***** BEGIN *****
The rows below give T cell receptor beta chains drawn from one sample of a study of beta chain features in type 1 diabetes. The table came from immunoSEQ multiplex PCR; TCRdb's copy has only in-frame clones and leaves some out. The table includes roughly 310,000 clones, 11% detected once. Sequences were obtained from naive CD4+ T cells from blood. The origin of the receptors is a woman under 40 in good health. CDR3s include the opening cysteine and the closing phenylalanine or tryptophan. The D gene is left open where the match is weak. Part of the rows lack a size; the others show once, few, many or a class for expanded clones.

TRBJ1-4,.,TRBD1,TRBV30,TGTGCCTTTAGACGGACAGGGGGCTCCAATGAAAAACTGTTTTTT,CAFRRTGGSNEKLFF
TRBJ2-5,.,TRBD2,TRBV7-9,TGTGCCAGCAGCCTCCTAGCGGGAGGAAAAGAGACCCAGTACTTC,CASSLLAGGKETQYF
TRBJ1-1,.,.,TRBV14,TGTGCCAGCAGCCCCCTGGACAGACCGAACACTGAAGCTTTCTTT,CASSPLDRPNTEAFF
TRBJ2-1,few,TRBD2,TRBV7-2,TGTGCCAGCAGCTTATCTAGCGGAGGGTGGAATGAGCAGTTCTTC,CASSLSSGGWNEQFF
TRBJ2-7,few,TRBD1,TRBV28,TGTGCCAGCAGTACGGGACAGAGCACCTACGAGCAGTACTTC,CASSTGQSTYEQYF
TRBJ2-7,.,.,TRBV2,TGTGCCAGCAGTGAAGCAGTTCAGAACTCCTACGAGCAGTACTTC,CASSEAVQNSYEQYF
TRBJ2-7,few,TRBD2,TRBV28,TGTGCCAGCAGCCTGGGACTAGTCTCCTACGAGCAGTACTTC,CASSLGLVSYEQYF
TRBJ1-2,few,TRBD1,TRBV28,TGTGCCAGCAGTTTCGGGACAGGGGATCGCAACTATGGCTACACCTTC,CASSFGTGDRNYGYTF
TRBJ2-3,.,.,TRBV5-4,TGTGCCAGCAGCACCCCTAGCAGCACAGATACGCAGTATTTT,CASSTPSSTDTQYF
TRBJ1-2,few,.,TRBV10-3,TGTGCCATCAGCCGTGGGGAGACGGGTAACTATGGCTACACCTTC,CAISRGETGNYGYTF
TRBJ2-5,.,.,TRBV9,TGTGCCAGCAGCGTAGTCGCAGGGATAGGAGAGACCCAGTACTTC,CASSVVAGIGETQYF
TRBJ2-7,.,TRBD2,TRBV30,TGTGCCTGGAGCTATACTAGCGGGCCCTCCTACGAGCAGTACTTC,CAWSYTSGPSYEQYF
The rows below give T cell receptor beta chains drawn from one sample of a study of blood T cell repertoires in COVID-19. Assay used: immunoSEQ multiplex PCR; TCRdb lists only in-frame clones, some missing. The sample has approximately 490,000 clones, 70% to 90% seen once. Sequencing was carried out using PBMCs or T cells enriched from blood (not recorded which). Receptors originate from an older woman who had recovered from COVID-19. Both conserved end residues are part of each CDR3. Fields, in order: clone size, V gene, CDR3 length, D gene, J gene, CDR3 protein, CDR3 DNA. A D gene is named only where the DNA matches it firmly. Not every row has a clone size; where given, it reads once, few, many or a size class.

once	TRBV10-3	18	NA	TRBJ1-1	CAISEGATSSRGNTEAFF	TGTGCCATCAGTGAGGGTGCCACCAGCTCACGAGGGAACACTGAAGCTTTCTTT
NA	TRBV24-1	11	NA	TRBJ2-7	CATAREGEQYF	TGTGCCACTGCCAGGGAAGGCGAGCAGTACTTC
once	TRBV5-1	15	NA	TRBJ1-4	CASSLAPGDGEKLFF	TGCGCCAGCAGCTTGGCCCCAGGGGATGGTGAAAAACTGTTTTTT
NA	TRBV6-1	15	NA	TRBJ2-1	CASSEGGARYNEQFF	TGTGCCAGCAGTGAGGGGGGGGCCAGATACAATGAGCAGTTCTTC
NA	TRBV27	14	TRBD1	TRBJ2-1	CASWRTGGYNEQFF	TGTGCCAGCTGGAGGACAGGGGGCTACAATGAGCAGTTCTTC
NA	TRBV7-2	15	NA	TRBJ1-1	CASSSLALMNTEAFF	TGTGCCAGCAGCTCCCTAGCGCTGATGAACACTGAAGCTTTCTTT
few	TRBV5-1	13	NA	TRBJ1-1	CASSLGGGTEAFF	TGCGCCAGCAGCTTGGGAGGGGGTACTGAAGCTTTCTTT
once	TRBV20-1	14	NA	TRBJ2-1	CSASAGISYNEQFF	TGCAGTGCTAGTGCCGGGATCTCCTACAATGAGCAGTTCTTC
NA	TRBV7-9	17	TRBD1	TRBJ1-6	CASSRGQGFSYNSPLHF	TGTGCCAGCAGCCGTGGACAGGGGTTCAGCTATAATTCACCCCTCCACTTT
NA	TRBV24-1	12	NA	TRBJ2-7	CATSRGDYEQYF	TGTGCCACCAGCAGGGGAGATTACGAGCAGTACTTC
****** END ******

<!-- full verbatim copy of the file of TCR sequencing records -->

The rows below give T cell receptor beta chains drawn from one sample of a study of beta chain features in type 1 diabetes. The table came from immunoSEQ multiplex PCR; TCRdb's copy has only in-frame clones and leaves some out. The table includes roughly 310,000 clones, 11% detected once. Sequences were obtained from naive CD4+ T cells from blood. The origin of the receptors is a woman under 40 in good health. CDR3s include the opening cysteine and the closing phenylalanine or tryptophan. The D gene is left open where the match is weak. Part of the rows lack a size; the others show once, few, many or a class for expanded clones.

TRBJ1-4,.,TRBD1,TRBV30,TGTGCCTTTAGACGGACAGGGGGCTCCAATGAAAAACTGTTTTTT,CAFRRTGGSNEKLFF
TRBJ2-5,.,TRBD2,TRBV7-9,TGTGCCAGCAGCCTCCTAGCGGGAGGAAAAGAGACCCAGTACTTC,CASSLLAGGKETQYF
TRBJ1-1,.,.,TRBV14,TGTGCCAGCAGCCCCCTGGACAGACCGAACACTGAAGCTTTCTTT,CASSPLDRPNTEAFF
TRBJ2-1,few,TRBD2,TRBV7-2,TGTGCCAGCAGCTTATCTAGCGGAGGGTGGAATGAGCAGTTCTTC,CASSLSSGGWNEQFF
TRBJ2-7,few,TRBD1,TRBV28,TGTGCCAGCAGTACGGGACAGAGCACCTACGAGCAGTACTTC,CASSTGQSTYEQYF
TRBJ2-7,.,.,TRBV2,TGTGCCAGCAGTGAAGCAGTTCAGAACTCCTACGAGCAGTACTTC,CASSEAVQNSYEQYF
TRBJ2-7,few,TRBD2,TRBV28,TGTGCCAGCAGCCTGGGACTAGTCTCCTACGAGCAGTACTTC,CASSLGLVSYEQYF
TRBJ1-2,few,TRBD1,TRBV28,TGTGCCAGCAGTTTCGGGACAGGGGATCGCAACTATGGCTACACCTTC,CASSFGTGDRNYGYTF
TRBJ2-3,.,.,TRBV5-4,TGTGCCAGCAGCACCCCTAGCAGCACAGATACGCAGTATTTT,CASSTPSSTDTQYF
TRBJ1-2,few,.,TRBV10-3,TGTGCCATCAGCCGTGGGGAGACGGGTAACTATGGCTACACCTTC,CAISRGETGNYGYTF
TRBJ2-5,.,.,TRBV9,TGTGCCAGCAGCGTAGTCGCAGGGATAGGAGAGACCCAGTACTTC,CASSVVAGIGETQYF
TRBJ2-7,.,TRBD2,TRBV30,TGTGCCTGGAGCTATACTAGCGGGCCCTCCTACGAGCAGTACTTC,CAWSYTSGPSYEQYF
The rows below give T cell receptor beta chains drawn from one sample of a study of blood T cell repertoires in COVID-19. Assay used: immunoSEQ multiplex PCR; TCRdb lists only in-frame clones, some missing. The sample has approximately 490,000 clones, 70% to 90% seen once. Sequencing was carried out using PBMCs or T cells enriched from blood (not recorded which). Receptors originate from an older woman who had recovered from COVID-19. Both conserved end residues are part of each CDR3. Fields, in order: clone size, V gene, CDR3 length, D gene, J gene, CDR3 protein, CDR3 DNA. A D gene is named only where the DNA matches it firmly. Not every row has a clone size; where given, it reads once, few, many or a size class.

once	TRBV10-3	18	NA	TRBJ1-1	CAISEGATSSRGNTEAFF	TGTGCCATCAGTGAGGGTGCCACCAGCTCACGAGGGAACACTGAAGCTTTCTTT
NA	TRBV24-1	11	NA	TRBJ2-7	CATAREGEQYF	TGTGCCACTGCCAGGGAAGGCGAGCAGTACTTC
once	TRBV5-1	15	NA	TRBJ1-4	CASSLAPGDGEKLFF	TGCGCCAGCAGCTTGGCCCCAGGGGATGGTGAAAAACTGTTTTTT
NA	TRBV6-1	15	NA	TRBJ2-1	CASSEGGARYNEQFF	TGTGCCAGCAGTGAGGGGGGGGCCAGATACAATGAGCAGTTCTTC
NA	TRBV27	14	TRBD1	TRBJ2-1	CASWRTGGYNEQFF	TGTGCCAGCTGGAGGACAGGGGGCTACAATGAGCAGTTCTTC
NA	TRBV7-2	15	NA	TRBJ1-1	CASSSLALMNTEAFF	TGTGCCAGCAGCTCCCTAGCGCTGATGAACACTGAAGCTTTCTTT
few	TRBV5-1	13	NA	TRBJ1-1	CASSLGGGTEAFF	TGCGCCAGCAGCTTGGGAGGGGGTACTGAAGCTTTCTTT
once	TRBV20-1	14	NA	TRBJ2-1	CSASAGISYNEQFF	TGCAGTGCTAGTGCCGGGATCTCCTACAATGAGCAGTTCTTC
NA	TRBV7-9	17	TRBD1	TRBJ1-6	CASSRGQGFSYNSPLHF	TGTGCCAGCAGCCGTGGACAGGGGTTCAGCTATAATTCACCCCTCCACTTT
NA	TRBV24-1	12	NA	TRBJ2-7	CATSRGDYEQYF	TGTGCCACCAGCAGGGGAGATTACGAGCAGTACTTC